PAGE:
She recommends families use net price calculators before applying to receive financial aid estimates based on their income, tax and household information.
Lydia McNeiley, college and career coordinator for a school district in Hammond, Indiana, says greater awareness that advertised prices aren’t what you’ll typically have to pay could help college seem more feasible to many of her students, who would be the first in their families to go. Nearly 80% of the district’s students are economically disadvantaged, so cost is a primary concern.
Many of her students, in fact, don't realize there are state programs like the 21st Century Scholars that could cover their tuition at a public school like Purdue University.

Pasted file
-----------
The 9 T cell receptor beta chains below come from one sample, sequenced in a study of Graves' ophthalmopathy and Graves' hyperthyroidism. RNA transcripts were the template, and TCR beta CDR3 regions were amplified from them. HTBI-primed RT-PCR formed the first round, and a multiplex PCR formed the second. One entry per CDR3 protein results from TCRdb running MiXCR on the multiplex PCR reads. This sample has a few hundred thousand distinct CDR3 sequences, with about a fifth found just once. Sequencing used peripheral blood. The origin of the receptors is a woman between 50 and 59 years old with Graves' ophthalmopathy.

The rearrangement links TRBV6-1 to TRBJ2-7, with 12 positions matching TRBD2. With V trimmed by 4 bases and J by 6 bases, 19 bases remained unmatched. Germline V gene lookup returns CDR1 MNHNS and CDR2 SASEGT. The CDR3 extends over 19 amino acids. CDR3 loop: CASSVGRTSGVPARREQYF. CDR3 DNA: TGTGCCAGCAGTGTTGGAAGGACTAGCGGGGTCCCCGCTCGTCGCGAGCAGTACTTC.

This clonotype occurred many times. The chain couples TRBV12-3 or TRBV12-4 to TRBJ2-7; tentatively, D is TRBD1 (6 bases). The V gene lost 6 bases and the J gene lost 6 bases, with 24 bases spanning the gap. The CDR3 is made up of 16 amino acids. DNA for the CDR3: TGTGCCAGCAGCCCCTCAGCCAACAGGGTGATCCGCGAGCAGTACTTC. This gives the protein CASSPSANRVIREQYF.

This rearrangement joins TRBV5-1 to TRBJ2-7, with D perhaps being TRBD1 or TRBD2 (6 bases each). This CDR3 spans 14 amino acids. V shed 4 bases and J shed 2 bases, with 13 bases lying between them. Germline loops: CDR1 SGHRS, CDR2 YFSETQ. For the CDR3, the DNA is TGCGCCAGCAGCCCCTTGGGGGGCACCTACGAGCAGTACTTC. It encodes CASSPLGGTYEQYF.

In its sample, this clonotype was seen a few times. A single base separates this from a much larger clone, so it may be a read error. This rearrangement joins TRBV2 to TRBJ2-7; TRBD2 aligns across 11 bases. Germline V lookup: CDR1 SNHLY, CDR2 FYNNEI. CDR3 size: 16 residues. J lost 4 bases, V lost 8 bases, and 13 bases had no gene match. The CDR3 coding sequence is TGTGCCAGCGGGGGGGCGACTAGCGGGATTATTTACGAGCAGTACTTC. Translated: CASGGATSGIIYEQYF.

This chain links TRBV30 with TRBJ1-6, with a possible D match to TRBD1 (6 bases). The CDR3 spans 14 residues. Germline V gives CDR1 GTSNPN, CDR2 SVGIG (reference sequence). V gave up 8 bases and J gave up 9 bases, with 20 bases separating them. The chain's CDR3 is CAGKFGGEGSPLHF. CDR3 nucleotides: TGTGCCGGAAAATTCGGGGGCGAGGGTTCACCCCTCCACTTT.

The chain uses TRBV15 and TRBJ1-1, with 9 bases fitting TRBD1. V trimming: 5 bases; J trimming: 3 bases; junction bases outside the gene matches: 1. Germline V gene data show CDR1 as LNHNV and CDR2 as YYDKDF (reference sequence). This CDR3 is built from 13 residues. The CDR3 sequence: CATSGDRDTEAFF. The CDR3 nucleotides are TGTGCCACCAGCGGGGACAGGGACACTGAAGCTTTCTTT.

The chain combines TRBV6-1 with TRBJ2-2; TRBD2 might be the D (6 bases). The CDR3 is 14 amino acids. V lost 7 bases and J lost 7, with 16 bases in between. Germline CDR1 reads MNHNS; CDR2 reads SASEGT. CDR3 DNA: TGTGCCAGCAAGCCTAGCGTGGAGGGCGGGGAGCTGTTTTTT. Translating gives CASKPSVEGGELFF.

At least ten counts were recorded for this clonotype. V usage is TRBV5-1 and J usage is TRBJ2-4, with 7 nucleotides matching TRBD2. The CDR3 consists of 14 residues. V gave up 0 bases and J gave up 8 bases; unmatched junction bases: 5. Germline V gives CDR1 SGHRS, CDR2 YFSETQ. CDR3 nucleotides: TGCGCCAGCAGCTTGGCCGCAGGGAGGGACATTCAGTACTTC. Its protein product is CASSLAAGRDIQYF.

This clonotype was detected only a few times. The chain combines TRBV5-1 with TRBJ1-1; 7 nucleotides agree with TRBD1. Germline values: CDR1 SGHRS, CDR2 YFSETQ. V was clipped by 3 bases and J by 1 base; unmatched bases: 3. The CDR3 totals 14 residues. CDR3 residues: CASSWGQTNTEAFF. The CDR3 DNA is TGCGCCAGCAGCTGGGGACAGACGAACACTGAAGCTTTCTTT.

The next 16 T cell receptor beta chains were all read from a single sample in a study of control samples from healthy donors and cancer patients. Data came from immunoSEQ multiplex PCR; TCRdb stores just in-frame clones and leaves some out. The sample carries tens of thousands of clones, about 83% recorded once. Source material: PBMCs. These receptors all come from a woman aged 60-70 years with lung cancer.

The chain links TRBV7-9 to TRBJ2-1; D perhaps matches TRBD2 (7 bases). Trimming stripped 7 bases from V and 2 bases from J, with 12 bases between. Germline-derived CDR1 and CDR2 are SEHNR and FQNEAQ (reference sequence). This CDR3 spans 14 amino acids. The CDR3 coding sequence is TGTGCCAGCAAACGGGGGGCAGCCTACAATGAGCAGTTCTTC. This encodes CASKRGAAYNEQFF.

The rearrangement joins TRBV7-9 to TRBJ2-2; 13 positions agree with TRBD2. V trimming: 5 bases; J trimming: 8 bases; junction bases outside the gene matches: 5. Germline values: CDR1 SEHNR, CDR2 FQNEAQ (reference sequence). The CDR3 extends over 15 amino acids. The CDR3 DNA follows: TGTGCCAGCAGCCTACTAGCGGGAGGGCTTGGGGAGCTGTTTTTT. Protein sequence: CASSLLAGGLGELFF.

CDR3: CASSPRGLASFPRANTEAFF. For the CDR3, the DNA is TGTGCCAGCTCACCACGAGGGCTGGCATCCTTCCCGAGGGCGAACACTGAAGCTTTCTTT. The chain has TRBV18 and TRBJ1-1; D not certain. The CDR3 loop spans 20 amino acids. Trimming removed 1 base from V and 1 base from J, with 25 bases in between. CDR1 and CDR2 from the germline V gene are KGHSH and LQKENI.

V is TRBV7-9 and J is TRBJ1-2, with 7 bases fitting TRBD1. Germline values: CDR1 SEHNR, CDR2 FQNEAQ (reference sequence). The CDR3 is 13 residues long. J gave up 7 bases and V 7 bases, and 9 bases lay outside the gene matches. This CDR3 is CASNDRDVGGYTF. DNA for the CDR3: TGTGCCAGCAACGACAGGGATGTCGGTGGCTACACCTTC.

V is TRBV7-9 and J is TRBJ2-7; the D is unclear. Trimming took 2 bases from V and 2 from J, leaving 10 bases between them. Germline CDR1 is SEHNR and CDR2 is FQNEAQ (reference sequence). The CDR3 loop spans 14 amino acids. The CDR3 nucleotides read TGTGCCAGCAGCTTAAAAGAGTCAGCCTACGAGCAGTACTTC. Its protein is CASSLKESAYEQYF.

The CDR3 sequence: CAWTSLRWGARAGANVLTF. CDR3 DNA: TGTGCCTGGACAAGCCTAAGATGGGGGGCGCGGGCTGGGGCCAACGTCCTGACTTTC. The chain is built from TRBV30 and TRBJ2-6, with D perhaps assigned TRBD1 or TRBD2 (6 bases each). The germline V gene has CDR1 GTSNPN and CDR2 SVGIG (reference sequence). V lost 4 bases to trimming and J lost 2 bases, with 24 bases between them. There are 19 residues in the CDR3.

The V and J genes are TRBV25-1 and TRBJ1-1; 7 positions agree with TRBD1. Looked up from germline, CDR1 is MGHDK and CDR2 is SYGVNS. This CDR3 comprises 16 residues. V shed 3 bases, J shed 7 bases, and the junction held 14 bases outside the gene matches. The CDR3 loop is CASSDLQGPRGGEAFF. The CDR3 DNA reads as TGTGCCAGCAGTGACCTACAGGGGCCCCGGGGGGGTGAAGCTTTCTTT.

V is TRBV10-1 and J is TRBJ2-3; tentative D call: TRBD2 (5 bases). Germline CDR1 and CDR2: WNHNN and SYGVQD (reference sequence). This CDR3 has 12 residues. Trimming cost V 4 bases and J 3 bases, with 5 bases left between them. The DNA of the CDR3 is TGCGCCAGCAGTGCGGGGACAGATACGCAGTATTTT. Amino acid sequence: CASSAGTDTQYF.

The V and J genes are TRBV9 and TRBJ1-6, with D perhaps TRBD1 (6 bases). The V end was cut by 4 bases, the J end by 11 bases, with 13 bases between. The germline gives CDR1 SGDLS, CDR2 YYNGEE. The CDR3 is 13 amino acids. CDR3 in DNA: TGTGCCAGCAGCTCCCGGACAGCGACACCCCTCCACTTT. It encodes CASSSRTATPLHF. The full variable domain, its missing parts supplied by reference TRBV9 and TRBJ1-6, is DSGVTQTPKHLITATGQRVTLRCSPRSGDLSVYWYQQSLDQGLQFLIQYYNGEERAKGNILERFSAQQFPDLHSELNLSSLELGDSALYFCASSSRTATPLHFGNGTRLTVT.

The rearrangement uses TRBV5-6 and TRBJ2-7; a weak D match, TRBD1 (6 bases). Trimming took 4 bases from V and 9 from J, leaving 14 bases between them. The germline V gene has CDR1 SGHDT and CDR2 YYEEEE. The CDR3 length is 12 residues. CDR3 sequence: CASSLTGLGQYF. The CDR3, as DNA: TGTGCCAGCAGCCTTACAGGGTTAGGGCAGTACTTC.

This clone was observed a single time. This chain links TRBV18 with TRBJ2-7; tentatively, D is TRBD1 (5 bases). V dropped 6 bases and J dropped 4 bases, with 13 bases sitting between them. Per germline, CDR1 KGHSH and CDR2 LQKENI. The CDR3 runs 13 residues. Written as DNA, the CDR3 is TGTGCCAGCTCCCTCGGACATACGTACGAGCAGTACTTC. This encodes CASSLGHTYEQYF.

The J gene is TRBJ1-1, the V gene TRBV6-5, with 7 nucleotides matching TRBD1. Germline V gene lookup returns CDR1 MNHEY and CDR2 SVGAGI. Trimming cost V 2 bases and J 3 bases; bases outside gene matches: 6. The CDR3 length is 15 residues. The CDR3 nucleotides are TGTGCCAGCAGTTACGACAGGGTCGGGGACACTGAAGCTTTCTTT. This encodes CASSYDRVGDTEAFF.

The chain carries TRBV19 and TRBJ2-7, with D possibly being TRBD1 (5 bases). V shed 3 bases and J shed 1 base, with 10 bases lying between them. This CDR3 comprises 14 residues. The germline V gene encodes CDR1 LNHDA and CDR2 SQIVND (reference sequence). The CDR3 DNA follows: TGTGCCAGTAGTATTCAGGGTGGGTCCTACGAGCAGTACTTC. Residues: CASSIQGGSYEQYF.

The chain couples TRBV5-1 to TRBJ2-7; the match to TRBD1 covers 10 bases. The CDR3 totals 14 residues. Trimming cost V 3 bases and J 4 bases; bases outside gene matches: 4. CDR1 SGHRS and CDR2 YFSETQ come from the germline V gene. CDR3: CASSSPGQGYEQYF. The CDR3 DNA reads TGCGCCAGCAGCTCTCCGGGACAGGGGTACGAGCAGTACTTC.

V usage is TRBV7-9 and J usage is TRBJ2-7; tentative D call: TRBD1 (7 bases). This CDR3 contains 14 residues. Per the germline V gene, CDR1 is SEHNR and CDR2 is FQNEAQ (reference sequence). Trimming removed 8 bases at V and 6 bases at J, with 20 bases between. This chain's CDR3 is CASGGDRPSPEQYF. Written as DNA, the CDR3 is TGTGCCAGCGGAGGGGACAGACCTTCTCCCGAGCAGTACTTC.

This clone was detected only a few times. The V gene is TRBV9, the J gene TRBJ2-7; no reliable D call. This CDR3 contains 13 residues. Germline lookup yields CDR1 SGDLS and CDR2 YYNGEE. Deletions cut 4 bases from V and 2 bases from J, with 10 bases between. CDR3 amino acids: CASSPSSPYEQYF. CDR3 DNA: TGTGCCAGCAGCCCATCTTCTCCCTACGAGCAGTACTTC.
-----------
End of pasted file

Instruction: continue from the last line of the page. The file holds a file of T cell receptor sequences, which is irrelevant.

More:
Myth: Aid is only available to low-income families
You might be surprised just how much a family can earn while still qualifying for need-based aid at some schools, particularly selective colleges that tend to have greater financial resources.
A handful of elite schools are basically free for families with incomes below $75,000 (or higher thresholds in some cases) and that includes tuition, room and board, and more. At several institutions, full-tuition scholarships are available to most families earning up to $150,000.